Tracking tag on orca’s fin contributed to death off Island: report


SEATTLE — A satellite-linked tag fired into an endangered southern resident orca by U.S. biologists led to a fungal infection that contributed to the whale’s death, scientists said Wednesday.

U.S. fisheries officials on Wednesday released the findings into the death of a 20-year-old whale named L95. Fisheries and Oceans Canada researchers found the male floating dead on March 30 off Nootka Island on the west coast of the Island, with fragments of a dart tag in its dorsal fin. The death prompted the agency in April to temporarily halt its dart-tagging program.

Five weeks before the orca was found dead, National Oceanic and Atmospheric Administration researchers in the U.S. used a dart to fire the small satellite-linked transmitter into the animal.

The transmitters track where the whales go in the winter and how they find food. They are the size of a 9-volt battery and attach to the fin with two titanium darts just over five centimetres long. They are designed to detach over time and leave nothing behind in the whale.

An examination of the dead animal concluded that a fungal infection entered the orca’s bloodstream, causing the whale’s death, according to a report released Wednesday. A panel of five outside experts reviewed and agreed with the findings.

Some advocates have criticized the tagging, saying it injures the orcas and there are less invasive ways to monitor the small population of whales.

Richard Merrick, NOAA Fisheries’ chief scientist, told reporters during a conference call that some extenuating factors may have predisposed the whale to a fungal infection, including human error from not sterilizing the dart tag after it had fallen into the water during a failed first attempt.

The tag also hit the whale on its lower dorsal fin near significant blood vessels, broken parts of the tag also remained in the animal and the whale’s health may have been compromised at the time it was tagged in February, Merrick said.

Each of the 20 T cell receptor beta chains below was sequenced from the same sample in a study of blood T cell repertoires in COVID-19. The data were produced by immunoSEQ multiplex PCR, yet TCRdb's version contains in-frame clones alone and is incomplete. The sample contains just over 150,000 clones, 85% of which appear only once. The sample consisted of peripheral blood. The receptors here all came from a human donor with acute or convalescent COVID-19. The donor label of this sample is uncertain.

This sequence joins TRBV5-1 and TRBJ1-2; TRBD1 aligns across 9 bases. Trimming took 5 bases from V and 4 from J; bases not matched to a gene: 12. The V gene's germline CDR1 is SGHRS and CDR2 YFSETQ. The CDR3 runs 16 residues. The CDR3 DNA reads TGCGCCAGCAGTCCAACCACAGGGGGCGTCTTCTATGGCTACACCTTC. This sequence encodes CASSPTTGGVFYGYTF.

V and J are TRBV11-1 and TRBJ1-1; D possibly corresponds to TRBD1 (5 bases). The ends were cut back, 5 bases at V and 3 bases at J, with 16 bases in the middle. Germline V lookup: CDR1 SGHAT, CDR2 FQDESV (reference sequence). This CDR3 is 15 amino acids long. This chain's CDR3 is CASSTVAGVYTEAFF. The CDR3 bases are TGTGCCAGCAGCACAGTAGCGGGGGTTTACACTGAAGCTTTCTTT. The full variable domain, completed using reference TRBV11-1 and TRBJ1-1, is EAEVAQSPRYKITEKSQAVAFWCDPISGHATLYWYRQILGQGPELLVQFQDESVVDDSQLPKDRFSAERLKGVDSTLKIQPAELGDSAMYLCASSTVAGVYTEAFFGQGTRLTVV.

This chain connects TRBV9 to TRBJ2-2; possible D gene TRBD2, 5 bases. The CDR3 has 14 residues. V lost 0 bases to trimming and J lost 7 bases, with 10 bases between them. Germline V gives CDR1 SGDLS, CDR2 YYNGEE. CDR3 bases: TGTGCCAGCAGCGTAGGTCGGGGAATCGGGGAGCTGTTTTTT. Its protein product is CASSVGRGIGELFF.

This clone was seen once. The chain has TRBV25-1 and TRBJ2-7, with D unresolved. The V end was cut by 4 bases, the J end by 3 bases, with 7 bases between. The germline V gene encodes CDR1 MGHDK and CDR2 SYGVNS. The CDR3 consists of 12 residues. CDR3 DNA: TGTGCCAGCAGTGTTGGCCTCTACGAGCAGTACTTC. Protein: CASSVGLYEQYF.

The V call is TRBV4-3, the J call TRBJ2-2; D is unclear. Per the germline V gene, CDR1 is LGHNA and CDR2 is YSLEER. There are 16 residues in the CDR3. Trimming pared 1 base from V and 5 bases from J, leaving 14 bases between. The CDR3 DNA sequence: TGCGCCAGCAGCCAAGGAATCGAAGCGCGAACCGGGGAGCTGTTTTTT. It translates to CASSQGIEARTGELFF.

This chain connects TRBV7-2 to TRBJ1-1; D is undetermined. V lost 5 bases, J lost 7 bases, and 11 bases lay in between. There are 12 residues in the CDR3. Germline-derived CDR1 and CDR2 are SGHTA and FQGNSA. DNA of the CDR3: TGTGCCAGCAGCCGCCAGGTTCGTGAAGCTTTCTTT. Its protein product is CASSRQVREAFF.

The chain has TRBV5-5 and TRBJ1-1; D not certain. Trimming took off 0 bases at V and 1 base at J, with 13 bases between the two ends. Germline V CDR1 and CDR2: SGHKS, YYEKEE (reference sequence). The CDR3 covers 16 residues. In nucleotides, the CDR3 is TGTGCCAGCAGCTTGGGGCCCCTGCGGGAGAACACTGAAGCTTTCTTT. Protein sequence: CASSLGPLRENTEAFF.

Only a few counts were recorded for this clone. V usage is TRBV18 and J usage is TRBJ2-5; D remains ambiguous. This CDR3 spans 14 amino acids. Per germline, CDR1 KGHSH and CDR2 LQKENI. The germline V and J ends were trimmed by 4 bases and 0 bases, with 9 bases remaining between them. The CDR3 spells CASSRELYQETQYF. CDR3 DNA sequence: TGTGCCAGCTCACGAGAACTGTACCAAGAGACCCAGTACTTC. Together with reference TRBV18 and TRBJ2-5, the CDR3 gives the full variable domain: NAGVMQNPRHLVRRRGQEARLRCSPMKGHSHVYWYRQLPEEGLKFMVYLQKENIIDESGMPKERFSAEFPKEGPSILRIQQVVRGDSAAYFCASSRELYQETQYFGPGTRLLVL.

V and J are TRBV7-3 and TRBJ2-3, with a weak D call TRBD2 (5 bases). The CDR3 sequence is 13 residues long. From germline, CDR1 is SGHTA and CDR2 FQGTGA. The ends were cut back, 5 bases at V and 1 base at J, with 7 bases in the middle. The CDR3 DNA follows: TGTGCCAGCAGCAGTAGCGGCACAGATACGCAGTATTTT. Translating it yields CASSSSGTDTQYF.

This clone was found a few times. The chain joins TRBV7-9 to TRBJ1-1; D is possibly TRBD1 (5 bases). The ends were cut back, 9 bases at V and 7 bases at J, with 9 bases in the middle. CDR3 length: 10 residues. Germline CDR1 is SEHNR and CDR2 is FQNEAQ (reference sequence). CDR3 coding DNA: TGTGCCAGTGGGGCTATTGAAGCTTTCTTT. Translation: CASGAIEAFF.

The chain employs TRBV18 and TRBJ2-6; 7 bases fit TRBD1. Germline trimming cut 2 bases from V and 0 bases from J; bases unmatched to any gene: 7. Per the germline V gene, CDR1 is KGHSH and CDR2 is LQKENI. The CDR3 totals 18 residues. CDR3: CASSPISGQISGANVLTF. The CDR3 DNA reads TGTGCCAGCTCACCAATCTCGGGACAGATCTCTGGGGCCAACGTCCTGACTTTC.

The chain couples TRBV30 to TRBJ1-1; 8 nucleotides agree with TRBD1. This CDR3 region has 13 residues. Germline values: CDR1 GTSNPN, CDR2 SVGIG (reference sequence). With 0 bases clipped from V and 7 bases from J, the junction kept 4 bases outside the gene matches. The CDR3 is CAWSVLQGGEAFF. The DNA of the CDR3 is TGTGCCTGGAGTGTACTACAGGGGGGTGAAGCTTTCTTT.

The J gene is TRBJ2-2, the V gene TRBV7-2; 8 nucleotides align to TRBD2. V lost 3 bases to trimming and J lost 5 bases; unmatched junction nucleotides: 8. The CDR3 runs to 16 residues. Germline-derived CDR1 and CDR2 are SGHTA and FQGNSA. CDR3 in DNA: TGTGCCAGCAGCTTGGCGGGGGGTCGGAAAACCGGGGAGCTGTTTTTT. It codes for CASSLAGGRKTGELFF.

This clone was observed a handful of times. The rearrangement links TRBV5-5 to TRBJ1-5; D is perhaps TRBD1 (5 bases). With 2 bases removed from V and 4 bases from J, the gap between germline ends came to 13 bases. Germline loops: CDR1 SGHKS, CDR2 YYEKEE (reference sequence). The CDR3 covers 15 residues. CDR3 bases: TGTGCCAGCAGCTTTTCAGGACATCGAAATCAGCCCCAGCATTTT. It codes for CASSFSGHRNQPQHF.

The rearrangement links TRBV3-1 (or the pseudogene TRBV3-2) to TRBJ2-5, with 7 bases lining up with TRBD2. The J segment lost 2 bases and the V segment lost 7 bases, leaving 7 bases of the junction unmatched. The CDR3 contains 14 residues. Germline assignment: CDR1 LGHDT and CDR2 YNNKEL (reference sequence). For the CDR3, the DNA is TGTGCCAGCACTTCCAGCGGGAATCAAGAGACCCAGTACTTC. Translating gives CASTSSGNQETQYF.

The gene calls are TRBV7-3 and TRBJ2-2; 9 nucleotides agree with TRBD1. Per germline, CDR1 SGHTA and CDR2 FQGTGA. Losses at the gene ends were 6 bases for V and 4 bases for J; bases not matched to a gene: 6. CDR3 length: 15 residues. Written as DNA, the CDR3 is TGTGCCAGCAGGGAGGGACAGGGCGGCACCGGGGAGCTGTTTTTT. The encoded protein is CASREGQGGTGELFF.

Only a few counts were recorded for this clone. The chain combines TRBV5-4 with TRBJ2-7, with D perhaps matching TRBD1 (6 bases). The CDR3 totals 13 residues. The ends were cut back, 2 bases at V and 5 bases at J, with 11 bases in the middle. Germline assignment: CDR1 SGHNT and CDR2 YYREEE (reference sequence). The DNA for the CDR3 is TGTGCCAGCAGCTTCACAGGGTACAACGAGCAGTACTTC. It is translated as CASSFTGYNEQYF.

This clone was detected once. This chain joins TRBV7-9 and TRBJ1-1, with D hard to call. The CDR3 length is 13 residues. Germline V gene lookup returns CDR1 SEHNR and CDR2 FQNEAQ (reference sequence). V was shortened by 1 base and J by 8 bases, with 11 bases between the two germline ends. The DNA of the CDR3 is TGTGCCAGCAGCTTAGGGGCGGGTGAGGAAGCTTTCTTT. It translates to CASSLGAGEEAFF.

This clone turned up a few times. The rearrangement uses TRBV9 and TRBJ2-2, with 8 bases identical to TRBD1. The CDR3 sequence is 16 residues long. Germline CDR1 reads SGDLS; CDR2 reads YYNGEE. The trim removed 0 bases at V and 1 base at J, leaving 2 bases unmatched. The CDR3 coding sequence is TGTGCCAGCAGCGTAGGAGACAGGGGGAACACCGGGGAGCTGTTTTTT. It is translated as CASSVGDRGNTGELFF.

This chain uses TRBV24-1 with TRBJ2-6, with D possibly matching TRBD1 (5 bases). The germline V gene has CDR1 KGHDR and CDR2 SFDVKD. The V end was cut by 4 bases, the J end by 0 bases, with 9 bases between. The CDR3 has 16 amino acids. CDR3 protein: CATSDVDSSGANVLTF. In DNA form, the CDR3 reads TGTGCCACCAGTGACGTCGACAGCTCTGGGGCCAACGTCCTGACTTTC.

“NOAA and the biologists who work with these whales are deeply dismayed that one of their tags may have had something to do with the death of this whale,” he said.

“There’s always a risk involved when you’re conducting research on wild animals. But it’s our job and our obligation to reduce that risks, and that’s what we’ll continue to do.”

The satellite-tagging program will be suspended until the agency has completed its own review of the program, Merrick said.

NOAA’s Northwest Fisheries Science Center in Seattle will also create an independent panel to review the need for further satellite tagging of Puget Sound resident orcas and consider alternative methods of gathering information on the whales. Recommendations are expected next year.

And NOAA’s Office of Protected Resources will consider additional conditions to reduce injury or infection for all future tagging efforts on whales, dolphins and other cetaceans.

The whale was a member of L-Pod, one of three southern resident pods that live in the area from the Salish Sea as far south as California.

About 80 whales live in these three groups, which are considered endangered by Canadian and U.S. authorities. Their numbers have fluctuated in recent decades as they have faced threats from pollution, lack of prey and disturbance from boats.

NOAA is considering whether to expand habitat protections for the orcas to include offshore areas from Washington to Northern California, and Merrick said the tagging program has been crucial to understanding the animal’s habitat.

The tags have been used numerous times on whales and other marine mammals, as well as eight Puget Sound orcas.

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